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There is never an easy path to becoming a national icon, and Margaret Sanger’s was no different.  While many would say that “no press is bad press,” it was probably not in Sanger’s best interests to be jailed just as her birth control movement was taking shape.  While her famous monthly, Woman Rebel, was first published in March of 1914 and was then banned from public mailing, her trial concerning the publication was continuously postponed until January of 1916.  The day before her trial, a large crowd of people was privileged enough to hear Sanger deliver a short but powerful speech at the Hotel Brevoort.

A 1954 photo of the Brevoort Hotel shortly before its demolition.

A 1954 photo of the Brevoort Hotel shortly before its demolition.

Once a farm property, the Hotel Brevoort was erected in 1845 across from the Brevoort family mansion.  In business for over 100 years, the hotel was home to many colorful people, including “Congressmen, Senators, Mexican and Turkish heads of state, past U.S. presidents, army generals, and even Prince Arthur”.  Even Mark Twain, who lived nearby the hotel, frequented its barber shop run by long-time barber Henri Grechen.

Sanger gave her speech at a dinner held in her support.  Although the speech was short, it had a powerful impact on the hundreds of people, men and women, who came to show their support for the original Woman Rebel.  It had the air of a proud woman, ready to become a martyr for her cause as a way of extending her voice to those she had not yet reached in her travels.  She praises her supporters, saying that “all our great and modern thinkers have advocated it!  It is an idea that must appeal to any mature intelligence”2, placing them on a pedestal of higher society.  Sanger understood that some of her audience members did not fully agree with the method she was using to spread the information of safe birth control, and addressed this in her address:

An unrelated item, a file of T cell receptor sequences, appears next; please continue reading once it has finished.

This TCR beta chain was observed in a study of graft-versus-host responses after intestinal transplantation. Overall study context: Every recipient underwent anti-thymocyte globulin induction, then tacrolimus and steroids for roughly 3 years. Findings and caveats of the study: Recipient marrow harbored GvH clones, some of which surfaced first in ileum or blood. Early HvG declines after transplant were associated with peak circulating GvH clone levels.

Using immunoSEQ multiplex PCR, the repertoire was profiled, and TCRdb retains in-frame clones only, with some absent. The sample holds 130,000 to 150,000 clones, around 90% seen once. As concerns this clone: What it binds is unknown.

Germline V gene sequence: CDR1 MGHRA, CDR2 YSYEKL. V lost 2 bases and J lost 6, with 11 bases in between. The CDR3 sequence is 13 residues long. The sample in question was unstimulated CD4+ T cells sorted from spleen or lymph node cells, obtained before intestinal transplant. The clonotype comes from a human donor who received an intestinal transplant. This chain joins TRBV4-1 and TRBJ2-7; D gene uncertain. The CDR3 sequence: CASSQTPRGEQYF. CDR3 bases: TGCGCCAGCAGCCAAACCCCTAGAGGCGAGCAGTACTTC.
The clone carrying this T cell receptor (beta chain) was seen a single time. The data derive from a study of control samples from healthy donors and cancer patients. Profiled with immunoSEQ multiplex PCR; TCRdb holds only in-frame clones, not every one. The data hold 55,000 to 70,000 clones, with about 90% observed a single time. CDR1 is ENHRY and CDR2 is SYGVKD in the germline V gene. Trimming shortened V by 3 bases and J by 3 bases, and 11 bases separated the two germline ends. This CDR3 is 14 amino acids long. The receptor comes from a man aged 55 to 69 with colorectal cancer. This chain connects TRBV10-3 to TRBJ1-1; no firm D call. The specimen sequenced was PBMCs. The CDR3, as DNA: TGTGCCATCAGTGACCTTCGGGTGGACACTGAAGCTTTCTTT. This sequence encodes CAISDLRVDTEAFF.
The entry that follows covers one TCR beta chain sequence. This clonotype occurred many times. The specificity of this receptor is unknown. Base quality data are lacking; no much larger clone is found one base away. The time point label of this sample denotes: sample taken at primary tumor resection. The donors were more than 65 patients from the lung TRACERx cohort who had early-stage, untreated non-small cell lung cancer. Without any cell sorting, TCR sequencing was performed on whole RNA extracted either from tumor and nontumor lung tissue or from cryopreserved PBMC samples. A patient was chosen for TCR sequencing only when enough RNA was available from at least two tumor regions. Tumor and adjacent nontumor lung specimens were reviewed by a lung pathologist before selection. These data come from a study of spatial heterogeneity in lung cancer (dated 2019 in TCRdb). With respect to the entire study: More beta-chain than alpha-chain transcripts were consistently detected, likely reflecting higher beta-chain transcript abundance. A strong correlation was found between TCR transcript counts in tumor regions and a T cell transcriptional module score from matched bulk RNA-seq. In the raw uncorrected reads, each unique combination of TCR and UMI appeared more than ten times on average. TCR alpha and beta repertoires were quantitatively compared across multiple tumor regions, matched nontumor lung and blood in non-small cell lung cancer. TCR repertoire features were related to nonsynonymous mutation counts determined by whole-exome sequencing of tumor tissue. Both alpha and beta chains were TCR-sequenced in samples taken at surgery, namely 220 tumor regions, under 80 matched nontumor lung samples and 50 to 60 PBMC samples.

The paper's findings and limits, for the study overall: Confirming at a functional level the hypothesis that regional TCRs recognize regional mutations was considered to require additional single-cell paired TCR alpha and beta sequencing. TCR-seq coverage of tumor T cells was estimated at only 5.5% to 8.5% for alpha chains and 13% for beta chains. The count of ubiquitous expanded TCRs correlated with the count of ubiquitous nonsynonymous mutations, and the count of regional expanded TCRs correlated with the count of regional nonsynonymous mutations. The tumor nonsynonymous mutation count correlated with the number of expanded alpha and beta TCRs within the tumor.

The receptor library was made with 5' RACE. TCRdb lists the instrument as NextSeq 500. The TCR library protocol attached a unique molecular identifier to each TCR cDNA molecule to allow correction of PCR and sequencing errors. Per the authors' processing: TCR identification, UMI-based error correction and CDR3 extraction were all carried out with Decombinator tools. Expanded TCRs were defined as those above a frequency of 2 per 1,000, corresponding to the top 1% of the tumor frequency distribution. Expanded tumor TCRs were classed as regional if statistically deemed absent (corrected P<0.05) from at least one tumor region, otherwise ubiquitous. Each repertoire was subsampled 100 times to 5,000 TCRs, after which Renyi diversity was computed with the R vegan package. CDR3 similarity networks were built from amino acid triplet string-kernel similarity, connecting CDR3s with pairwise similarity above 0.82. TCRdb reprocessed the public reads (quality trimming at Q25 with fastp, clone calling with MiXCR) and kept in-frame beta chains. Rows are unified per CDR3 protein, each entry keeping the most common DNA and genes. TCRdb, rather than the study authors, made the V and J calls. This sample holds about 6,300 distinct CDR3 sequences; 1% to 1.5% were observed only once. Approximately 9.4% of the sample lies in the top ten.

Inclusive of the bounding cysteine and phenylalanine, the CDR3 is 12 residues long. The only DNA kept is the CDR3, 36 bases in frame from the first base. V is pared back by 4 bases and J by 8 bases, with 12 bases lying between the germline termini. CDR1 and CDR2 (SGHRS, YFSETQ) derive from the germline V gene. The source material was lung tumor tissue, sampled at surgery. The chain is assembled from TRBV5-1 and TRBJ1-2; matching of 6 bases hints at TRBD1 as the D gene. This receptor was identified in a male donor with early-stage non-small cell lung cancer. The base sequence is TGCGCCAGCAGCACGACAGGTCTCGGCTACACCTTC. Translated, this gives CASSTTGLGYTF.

I know that physicians and scientists have a great technical fund of information–greater than I had on the subject of family limitation – Margaret Sanger, Hotel Brevoort Speech

and goes on to ask her audience members to carry on her work in the way they saw fit.  Not because, I believe, she anticipated never returning from prison or exile, but because she wished, upon her eminent return, that there would still be a movement in the United States fighting for the freedom and safety of women’s bodies.

In the end, the government dropped the charges against Sanger.  The death of her daughter, Peggy, just a few weeks before her trial date led prosecutors to believe that jailing Sanger would brand her as martyr, and decided to avoid the bad press that came with prosecuting a grieving mother.  By not being jailed, Sanger was able to start a birth control clinic in October of 1916 in Brooklyn, the first of its kind in the United States.  Sanger was jailed for 30 days for opening the clinic, but her jailing led to a court ruling in the reformation of the law that prohibited the dispensing of contraceptive information, and restricted it to allow professional doctors to become legal distributers.  This culminated in Sanger opening the first legal birth control clinic in 1923 at 104, 5th Avenue, and the beginning of mass distribution of information to women in need of a family planning strategy.

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The complete Hotel Brevoort Speech:

http://www.nyu.edu/projects/sanger/webedition/app/documents/show.php?sangerDoc=128167.xml

New York Times on the Hotel Brevoort Speech:

http://query.nytimes.com/mem/archive-free/pdf?res=F50D10FD3B5B17738DDDA10994D9405B868DF1D3

History of the Hotel Brevoort:

http://westviewnews.org/2012/07/brevoort-in-the-village/

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